In the 2008 Summer Olympics in Beijing, Team USA’s Shalane Flanagan won a bronze medal in the 10,000-meter race that didn’t end until late on a Friday night. Flanagan had to be drug-tested after the race and needed to run…
Psychologist to Study Smoking, Painkiller Misuse Among Older Adults with HIV, Chronic Pain
Joseph Ditre, assistant professor of psychology in the College of Arts and Sciences, is readying a significant study that may help older adults with human immunodeficiency virus (HIV) and chronic pain quit tobacco smoking and reduce their misuse of prescription painkillers. Ditre is the recipient of a $412,000 research grant from the National Institute on Drug Abuse (NIDA), part of the National Institutes of Health (NIH).
“I am eager to get this research started and to work with a population that may benefit from an intervention that addresses interrelations between smoking behavior, chronic pain and prescription analgesic consumption” says Ditre, a Syracuse faculty member since 2010. “My goal is to adapt and pilot-test an integrated, computer-based personalized feedback intervention, or PFI, for older adults with comorbid [i.e., concurrent] HIV and chronic pain, aimed at increasing intentions to quit smoking and at decreasing intentions to misuse prescription painkiller medications.”
The prevalence of smoking among people with HIV is three times greater than that of the general population. Older HIV smokers are particularly vulnerable to chronic pain and opioid misuse, due, in part, to complex nicotine-opioid interactions. Ditre says this PFI has the potential to help many people quit smoking and reduce medication misuse because it is portable, adaptable, cost-effective and may be delivered to a large number of patients by non-specialized care providers.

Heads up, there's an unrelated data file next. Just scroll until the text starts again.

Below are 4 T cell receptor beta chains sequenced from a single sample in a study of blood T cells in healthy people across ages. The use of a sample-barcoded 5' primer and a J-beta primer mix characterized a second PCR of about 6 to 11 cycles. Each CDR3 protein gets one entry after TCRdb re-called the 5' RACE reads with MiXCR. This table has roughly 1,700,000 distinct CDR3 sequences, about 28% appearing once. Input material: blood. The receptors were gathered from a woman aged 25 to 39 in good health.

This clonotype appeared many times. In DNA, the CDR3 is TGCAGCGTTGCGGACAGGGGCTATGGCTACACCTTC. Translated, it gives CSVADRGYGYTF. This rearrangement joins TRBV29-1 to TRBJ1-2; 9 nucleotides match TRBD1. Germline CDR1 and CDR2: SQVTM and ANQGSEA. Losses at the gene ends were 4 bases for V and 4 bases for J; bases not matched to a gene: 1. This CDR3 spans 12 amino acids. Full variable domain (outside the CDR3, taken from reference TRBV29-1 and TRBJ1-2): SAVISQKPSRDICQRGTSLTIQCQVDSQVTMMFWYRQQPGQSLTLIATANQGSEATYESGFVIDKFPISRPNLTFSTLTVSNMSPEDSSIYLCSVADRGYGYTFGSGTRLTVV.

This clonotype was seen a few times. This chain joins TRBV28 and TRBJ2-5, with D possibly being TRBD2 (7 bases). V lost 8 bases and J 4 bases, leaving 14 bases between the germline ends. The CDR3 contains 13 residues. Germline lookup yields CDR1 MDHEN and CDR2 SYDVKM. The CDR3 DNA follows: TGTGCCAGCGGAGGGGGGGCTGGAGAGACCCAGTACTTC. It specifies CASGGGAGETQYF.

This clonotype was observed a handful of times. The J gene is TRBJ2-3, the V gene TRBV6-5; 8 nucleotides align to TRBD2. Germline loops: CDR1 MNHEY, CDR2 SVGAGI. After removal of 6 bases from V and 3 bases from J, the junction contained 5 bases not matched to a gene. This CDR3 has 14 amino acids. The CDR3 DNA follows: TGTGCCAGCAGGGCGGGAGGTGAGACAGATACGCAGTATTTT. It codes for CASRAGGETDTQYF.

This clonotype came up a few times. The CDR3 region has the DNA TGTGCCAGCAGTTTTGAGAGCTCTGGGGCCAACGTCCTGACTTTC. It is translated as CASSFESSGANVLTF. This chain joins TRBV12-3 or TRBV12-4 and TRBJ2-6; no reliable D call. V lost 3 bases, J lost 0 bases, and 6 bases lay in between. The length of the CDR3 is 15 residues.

“Given that the vast majority of all smokers with HIV are not yet ready to quit smoking, research designed to increase motivation and confidence to quit smoking is both novel and consistent with the needs of the target population,” he adds.
Ditre will recruit and observe 76 older tobacco smokers with comorbid HIV and chronic pain from the Designated AIDS Center at SUNY Upstate Medical University. Participants will then be randomly assigned to either active or control PFI conditions. The active PFI will include content relevant to interactions between chronic pain, tobacco smoking and prescription painkiller misuse in the context of HIV and aging. The control PFI will include content relevant to the importance of exercise, nutrition and medication adherence in the context of HIV and aging.
“I am delighted that this prestigious grant award came through for Joe,” says Peter Vanable, professor and chair of psychology. “Men and women living with HIV face a broad range of challenges, including high rates of tobacco use and chronic pain. Joe and his team are uniquely situated to develop an innovative approach that will benefit this vulnerable patient population.”
Ditre earned a Ph.D. in clinical psychology from the University of South Florida. Prior to joining the Syracuse University faculty, he served as assistant professor of psychology at Texas A&M University. He is a member of a number of professional organizations, including the Society of Behavioral Medicine, the Society for Research on Nicotine and Tobacco, the American Pain Society and the International Association for the Study of Pain.